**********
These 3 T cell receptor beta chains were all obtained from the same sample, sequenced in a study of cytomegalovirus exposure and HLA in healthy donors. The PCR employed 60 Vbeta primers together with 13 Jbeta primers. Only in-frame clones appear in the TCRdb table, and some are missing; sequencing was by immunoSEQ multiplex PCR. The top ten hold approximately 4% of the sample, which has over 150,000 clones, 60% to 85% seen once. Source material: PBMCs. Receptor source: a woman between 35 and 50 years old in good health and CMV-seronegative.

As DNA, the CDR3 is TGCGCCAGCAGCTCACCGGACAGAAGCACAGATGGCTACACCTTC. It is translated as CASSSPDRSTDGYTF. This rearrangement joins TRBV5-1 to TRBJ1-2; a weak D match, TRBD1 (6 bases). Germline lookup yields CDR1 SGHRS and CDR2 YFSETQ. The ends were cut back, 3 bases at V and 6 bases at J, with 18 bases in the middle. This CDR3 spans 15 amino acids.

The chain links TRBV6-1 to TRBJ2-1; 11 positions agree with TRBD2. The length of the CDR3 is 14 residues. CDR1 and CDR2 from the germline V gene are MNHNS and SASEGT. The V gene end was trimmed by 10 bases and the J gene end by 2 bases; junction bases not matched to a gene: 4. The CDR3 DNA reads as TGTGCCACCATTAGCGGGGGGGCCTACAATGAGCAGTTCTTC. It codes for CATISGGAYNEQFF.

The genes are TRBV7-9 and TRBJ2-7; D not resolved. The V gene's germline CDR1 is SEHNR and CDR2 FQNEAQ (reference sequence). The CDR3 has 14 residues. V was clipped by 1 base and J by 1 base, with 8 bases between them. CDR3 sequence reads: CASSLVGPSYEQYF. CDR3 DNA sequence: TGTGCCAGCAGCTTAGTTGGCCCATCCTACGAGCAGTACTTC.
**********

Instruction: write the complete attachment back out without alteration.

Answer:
These 3 T cell receptor beta chains were all obtained from the same sample, sequenced in a study of cytomegalovirus exposure and HLA in healthy donors. The PCR employed 60 Vbeta primers together with 13 Jbeta primers. Only in-frame clones appear in the TCRdb table, and some are missing; sequencing was by immunoSEQ multiplex PCR. The top ten hold approximately 4% of the sample, which has over 150,000 clones, 60% to 85% seen once. Source material: PBMCs. Receptor source: a woman between 35 and 50 years old in good health and CMV-seronegative.

As DNA, the CDR3 is TGCGCCAGCAGCTCACCGGACAGAAGCACAGATGGCTACACCTTC. It is translated as CASSSPDRSTDGYTF. This rearrangement joins TRBV5-1 to TRBJ1-2; a weak D match, TRBD1 (6 bases). Germline lookup yields CDR1 SGHRS and CDR2 YFSETQ. The ends were cut back, 3 bases at V and 6 bases at J, with 18 bases in the middle. This CDR3 spans 15 amino acids.

The chain links TRBV6-1 to TRBJ2-1; 11 positions agree with TRBD2. The length of the CDR3 is 14 residues. CDR1 and CDR2 from the germline V gene are MNHNS and SASEGT. The V gene end was trimmed by 10 bases and the J gene end by 2 bases; junction bases not matched to a gene: 4. The CDR3 DNA reads as TGTGCCACCATTAGCGGGGGGGCCTACAATGAGCAGTTCTTC. It codes for CATISGGAYNEQFF.

The genes are TRBV7-9 and TRBJ2-7; D not resolved. The V gene's germline CDR1 is SEHNR and CDR2 FQNEAQ (reference sequence). The CDR3 has 14 residues. V was clipped by 1 base and J by 1 base, with 8 bases between them. CDR3 sequence reads: CASSLVGPSYEQYF. CDR3 DNA sequence: TGTGCCAGCAGCTTAGTTGGCCCATCCTACGAGCAGTACTTC.